Danish Maritime Forum wraps with calls for greater unity

The Danish Maritime Forum (DMF) wrapped up this afternoon with plenty of earnest talk of finding new solutions to shipping’s many challenges.

The plenary session saw Claus Hemmingsen, chairman of Danish Shipowners’ Association, admit that the current outlook was bleak. He urged delegates to work more together, a rallying call he had made earlier in the week to Maritime CEO.

“There is a gap between regulators and the industry that is recognised on both sides, there is a gap between the public and us, there’s also a gap with technology,” he said, adding that there were huge gaps also between associations. He called for a common voice, and to get the various shipping associations better aligned.

Michael Parker, global head of shipping at Citi, was largely in agreement with Hemmingsen. He recalled how one of the mooted ideas from last year’s forum was the need for shipping to have an association like the International Air Transport Association (IATA), something he admitted might be a threat to the International Chamber of Shipping (ICS). This shipping version of IATA should be a “coalition of the willing”, Parker said, something that does not compete with other organisations.

With Danish Maritime Days and its centerpiece DMF securing funding for just three years, Parker suggested DMF could become the International Maritime Forum with the same secretariat, and could move around to other shipping centres when state funding finishes next year, but essentially act as the de facto maritime IATA.

Randy Chen, vice chairman of Taiwan’s Wan Hai Lines, noted how the industry all faced the same issues, so it made sense to seek solutions together too.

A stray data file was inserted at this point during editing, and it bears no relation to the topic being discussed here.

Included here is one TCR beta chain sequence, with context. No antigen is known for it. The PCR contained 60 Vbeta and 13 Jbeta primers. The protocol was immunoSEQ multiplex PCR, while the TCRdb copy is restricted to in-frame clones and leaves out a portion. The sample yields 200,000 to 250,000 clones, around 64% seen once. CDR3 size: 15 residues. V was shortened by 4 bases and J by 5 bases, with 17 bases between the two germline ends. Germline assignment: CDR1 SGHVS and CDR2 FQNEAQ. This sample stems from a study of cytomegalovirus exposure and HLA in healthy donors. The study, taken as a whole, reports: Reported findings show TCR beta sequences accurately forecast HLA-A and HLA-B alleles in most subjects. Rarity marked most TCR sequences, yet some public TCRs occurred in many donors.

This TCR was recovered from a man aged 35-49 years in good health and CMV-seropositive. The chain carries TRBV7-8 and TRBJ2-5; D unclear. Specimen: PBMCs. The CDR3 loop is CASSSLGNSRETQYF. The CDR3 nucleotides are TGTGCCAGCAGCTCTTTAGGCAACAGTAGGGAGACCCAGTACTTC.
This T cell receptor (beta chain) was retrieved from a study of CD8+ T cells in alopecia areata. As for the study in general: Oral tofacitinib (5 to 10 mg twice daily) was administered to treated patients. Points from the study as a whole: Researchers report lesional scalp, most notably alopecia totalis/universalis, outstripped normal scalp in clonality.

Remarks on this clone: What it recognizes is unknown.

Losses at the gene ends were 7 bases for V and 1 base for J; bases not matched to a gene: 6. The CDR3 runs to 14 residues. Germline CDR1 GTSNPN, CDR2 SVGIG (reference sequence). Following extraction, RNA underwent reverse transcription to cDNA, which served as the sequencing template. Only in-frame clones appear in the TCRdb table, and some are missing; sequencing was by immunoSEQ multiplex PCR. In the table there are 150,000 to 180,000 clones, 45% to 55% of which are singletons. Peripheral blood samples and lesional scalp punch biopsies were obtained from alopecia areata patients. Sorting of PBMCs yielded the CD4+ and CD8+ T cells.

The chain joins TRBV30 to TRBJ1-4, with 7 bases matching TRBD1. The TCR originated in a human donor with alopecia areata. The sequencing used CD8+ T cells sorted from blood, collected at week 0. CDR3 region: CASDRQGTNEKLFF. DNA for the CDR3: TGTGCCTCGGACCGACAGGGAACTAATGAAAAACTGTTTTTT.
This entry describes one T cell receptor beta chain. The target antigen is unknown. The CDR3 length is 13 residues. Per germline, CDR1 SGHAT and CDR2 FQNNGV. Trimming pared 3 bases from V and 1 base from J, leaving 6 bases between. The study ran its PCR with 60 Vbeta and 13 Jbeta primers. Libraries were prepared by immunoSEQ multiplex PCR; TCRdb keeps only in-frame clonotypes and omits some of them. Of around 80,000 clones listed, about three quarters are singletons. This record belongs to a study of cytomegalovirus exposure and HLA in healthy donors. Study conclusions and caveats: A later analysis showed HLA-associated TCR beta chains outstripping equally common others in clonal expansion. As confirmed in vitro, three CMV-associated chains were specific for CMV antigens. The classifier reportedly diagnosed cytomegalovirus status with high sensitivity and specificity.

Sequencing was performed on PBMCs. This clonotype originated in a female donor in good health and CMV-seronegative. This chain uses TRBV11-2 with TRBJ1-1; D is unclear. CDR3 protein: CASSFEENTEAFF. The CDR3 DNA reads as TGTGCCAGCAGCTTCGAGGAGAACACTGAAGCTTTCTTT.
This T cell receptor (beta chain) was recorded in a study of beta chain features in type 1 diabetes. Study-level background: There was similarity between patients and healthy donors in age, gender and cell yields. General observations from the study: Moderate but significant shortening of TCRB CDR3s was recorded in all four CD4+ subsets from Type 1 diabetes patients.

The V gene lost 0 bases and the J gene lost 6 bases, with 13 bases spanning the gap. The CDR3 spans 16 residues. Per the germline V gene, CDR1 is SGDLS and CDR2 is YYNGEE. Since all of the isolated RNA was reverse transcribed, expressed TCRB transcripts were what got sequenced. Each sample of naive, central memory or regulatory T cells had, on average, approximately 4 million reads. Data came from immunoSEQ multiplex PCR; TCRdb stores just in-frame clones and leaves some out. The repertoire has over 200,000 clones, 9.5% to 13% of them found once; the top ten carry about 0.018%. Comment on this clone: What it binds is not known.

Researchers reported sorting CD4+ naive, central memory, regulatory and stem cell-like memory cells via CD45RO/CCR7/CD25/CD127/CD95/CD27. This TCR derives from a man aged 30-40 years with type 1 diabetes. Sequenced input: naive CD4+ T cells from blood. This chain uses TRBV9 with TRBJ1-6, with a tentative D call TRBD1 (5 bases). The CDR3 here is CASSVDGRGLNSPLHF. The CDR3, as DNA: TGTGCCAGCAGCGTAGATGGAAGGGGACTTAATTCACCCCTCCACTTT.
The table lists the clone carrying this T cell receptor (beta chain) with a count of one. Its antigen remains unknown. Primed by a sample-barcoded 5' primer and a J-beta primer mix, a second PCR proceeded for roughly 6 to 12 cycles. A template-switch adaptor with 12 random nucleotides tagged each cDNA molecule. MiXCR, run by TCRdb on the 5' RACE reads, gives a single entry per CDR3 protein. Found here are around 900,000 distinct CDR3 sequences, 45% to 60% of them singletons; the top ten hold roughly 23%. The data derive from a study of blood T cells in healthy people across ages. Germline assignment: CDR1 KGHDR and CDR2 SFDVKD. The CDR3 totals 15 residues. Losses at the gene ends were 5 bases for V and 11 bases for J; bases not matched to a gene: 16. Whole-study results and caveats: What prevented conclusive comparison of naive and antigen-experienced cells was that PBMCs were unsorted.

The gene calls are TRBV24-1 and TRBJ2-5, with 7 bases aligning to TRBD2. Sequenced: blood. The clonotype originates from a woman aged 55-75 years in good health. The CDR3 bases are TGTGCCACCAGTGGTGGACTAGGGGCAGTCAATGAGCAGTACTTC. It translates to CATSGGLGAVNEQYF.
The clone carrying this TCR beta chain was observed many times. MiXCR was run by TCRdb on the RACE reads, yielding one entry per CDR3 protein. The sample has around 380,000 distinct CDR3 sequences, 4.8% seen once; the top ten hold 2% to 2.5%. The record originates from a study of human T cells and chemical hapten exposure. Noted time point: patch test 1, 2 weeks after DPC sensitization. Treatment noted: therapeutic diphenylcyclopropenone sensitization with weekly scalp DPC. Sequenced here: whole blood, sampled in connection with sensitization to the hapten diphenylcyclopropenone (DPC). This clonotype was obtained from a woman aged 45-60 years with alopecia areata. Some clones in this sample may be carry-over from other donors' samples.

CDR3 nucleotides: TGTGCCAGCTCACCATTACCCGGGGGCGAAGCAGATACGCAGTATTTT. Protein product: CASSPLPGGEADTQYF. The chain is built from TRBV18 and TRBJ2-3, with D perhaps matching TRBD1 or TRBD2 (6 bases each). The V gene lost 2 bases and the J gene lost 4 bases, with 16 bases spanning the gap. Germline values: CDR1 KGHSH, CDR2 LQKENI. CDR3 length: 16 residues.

“There is tremendous comfort in that we all suffer in the same way,” he said, adding: “For our industry it is long overdue to take the challenges that are ahead of us and make something positive before action is taken on us.”

Quite so, agreed Hemmingsen, who is also a board member at Maersk and head of Maersk Oil. “If we don’t get along proactively… then we don’t like what we see with the outcome,” he said, stressing that the forthcoming United Nations climate conference in Paris next month could see shipping hit hard.

Sam Chambers

Starting out with the Informa Group in 2000 in Hong Kong, Sam Chambers became editor of Maritime Asia magazine as well as East Asia Editor for the world’s oldest newspaper, Lloyd’s List. In 2005 he pursued a freelance career and wrote for a variety of titles including taking on the role of Asia Editor at Seatrade magazine and China correspondent for Supply Chain Asia. His work has also appeared in The Economist, The New York Times, The Sunday Times and The International Herald Tribune.
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